DoD: Money for Outside Health Care Could Run Out This Week

Doctor and Patient
Doctor and Patient

WASHINGTON — The Defense Department has warned Congress that by the end of this week its health care system could run out of money to cover outside treatment for troops and dependents.

High retail pharmacy prescription costs have carved out a $2 billion shortfall in the military's worldwide health care system this year, according to a letter sent by DOD Health Affairs to lawmakers on July 16.

The budget crunch underscores the growing cost of providing drugs to an aging group of Tricare beneficiaries and a debate this summer on Capitol Hill over increasing fees to cover the expenses.

Lawmakers in the House and Senate have been divided on higher pharmacy copays. Now, they appear faced with making an emergency fix to the military's overall health care budget or risking a critical budget shortfall that could affect treatment for troops, families and retirees.

"Without your support, we run the real risk of exhausting funds needed to pay private sector care costs in late July 2015, which could also have negative spillover effects on the direct care system," Jonathan Woodson, assistant secretary of defense for health affairs, wrote in the letter obtained by Stars and Stripes.

The Defense Health Program, which is facing the $2 billion shortfall and had a $41 billion budget this year, handles Tricare health insurance as well as worldwide medical and dental services to active-duty troops, according to budget documents. Private care includes medical and dental treatment at non-defense facilities.

The DOD has raised the alarm for years over the ballooning costs of health care, prescriptions and other servicemember benefits. Pentagon brass have been urging lawmakers to pass reform measures to curb costs and allow the military to focus on training and warfighting.

Woodson said the department has shifted money with two reprogramming requests to Congress but still needs to move  $900 million to cover the shortfall in health care funding, which could also affect treatment at the military's own facilities.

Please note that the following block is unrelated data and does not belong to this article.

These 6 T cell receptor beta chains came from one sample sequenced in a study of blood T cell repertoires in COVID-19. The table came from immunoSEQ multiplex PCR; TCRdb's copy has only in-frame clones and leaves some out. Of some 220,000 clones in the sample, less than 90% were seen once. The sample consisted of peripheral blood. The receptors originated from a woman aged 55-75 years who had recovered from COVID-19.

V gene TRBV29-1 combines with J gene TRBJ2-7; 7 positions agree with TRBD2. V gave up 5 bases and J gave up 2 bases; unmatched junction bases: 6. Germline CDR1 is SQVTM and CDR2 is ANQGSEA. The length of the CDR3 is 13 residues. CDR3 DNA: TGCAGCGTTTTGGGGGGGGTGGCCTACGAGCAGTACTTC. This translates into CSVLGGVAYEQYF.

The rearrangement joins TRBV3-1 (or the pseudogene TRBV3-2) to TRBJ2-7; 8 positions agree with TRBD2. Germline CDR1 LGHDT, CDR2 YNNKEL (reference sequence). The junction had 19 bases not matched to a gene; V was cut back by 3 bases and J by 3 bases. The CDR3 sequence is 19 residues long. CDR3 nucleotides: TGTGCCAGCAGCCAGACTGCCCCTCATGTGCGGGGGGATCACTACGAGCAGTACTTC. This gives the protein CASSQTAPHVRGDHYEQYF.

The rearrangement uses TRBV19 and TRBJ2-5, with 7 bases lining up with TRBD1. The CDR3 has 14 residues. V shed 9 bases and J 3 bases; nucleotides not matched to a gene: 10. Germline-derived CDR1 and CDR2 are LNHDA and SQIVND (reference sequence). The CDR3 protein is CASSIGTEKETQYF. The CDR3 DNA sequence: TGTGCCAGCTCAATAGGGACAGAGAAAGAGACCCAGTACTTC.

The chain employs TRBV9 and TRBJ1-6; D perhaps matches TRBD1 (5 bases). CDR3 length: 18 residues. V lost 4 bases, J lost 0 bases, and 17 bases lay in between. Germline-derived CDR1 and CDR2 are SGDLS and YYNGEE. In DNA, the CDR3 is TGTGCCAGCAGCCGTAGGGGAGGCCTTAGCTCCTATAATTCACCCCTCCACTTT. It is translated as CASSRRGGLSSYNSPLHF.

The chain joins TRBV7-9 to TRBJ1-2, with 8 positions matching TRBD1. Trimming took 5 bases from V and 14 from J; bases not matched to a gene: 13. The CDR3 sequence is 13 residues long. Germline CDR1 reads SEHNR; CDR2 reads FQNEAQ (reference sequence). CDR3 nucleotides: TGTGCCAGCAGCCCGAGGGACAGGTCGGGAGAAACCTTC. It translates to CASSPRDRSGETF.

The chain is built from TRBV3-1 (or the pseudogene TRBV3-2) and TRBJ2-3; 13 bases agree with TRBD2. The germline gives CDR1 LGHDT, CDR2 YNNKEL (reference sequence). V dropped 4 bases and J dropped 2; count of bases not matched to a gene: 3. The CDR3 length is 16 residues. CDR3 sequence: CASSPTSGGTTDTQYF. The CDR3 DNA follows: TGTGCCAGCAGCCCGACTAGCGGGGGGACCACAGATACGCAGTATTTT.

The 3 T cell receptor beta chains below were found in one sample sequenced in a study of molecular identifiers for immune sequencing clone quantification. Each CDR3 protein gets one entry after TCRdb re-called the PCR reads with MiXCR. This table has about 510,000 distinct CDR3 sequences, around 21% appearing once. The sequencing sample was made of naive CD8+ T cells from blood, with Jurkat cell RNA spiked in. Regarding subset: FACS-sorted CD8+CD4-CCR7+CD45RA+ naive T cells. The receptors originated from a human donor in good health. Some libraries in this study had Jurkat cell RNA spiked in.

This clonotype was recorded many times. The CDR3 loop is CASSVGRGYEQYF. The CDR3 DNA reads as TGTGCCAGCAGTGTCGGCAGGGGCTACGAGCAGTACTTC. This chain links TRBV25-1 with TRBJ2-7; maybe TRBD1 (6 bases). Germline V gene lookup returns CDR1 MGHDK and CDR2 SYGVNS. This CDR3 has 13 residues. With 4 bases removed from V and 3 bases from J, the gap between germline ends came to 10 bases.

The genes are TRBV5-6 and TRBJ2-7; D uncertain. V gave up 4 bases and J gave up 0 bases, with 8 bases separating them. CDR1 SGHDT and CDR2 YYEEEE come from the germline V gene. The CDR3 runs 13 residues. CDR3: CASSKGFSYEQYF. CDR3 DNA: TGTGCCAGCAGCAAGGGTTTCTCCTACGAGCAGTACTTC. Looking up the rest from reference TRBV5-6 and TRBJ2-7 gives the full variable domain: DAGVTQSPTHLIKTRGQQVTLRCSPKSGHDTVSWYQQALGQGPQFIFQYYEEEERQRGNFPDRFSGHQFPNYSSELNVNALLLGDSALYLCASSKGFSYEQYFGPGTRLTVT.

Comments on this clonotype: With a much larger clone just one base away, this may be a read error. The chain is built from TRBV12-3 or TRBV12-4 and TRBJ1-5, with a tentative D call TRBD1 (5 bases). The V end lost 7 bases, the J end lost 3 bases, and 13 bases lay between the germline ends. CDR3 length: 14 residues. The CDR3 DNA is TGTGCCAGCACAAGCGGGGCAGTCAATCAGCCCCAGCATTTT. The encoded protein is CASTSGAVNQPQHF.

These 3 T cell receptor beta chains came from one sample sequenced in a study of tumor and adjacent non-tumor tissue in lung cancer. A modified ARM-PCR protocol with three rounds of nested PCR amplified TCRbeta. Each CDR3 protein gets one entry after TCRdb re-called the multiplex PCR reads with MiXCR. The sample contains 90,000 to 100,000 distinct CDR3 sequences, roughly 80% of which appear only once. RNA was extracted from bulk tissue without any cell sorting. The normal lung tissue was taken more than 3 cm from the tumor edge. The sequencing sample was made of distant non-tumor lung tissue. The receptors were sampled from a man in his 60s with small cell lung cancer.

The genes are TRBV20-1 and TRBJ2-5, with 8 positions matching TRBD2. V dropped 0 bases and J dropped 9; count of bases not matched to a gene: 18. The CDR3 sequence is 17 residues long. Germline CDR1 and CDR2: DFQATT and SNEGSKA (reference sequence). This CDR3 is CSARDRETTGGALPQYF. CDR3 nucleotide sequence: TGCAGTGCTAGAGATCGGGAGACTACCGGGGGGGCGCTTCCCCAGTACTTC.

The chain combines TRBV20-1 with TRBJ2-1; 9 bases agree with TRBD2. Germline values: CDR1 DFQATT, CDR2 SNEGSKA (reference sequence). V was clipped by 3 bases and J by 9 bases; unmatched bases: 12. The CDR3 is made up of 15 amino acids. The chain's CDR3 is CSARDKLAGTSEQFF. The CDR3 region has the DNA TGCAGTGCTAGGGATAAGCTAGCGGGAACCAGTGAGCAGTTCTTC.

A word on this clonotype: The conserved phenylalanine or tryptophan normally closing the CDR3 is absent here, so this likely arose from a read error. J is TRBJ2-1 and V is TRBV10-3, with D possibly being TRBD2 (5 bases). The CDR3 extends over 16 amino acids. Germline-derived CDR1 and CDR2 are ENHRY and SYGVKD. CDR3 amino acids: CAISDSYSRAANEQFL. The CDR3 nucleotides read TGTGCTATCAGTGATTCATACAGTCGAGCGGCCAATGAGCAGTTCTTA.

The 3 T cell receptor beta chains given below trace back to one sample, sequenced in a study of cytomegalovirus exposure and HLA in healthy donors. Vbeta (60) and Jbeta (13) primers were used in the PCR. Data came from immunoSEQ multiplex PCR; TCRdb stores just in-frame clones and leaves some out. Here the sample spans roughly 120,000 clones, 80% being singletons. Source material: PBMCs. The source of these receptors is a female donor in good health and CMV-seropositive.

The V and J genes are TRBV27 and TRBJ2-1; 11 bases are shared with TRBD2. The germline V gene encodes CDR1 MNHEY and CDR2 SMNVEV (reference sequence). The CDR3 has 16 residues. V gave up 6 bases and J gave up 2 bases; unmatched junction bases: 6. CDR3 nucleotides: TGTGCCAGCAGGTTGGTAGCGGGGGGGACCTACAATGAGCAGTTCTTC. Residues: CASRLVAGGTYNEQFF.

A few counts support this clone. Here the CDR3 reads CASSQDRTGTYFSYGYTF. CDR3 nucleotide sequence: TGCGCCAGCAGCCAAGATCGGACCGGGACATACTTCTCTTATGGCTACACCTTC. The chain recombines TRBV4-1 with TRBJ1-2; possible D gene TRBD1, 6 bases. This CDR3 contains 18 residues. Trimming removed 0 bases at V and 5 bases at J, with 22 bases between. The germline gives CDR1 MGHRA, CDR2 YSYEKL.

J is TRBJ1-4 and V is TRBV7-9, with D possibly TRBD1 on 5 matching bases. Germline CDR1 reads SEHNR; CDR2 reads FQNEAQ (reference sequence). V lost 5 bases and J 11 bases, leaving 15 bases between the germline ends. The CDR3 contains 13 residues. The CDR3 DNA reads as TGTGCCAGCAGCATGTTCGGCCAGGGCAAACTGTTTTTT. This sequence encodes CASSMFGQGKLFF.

"If we fail to secure funding proposed in the reprogrammings from the identified sources, the direct care system would likely have to scramble for alternate sources with the potential of causing an adverse impact on operational support and readiness," Woodson wrote.

The Pentagon did not immediately provide a comment.

The revelation comes as the armed services committees of both chambers of Congress are negotiating its defense policy bill for the coming year and possible increases in Tricare prescription drug copays. On Tuesday, lawmakers were just days away from starting a month-long August recess when they typically return to their states and districts.

The Senate proposed a schedule of pharmacy copay increases that would raise the average copay for a 30-day generic prescription from $8 to $14 by 2024. Sen. John McCain, R-Ariz., is leading conference committee negotiations for the chamber on the National Defense Authorization Act, which may include the changes. His staff declined to comment.

The House has proposed a program to study the savings of using a network of preferred retail pharmacies. Rep. Mac Thornberry, R-Texas, is heading the House side of the negotiations, and his staff did not immediately return a request for comment.

The armed services committees typically do not discuss ongoing negotiations for the National Defense Authorization Act, which sets military priorities and could address the drug costs.

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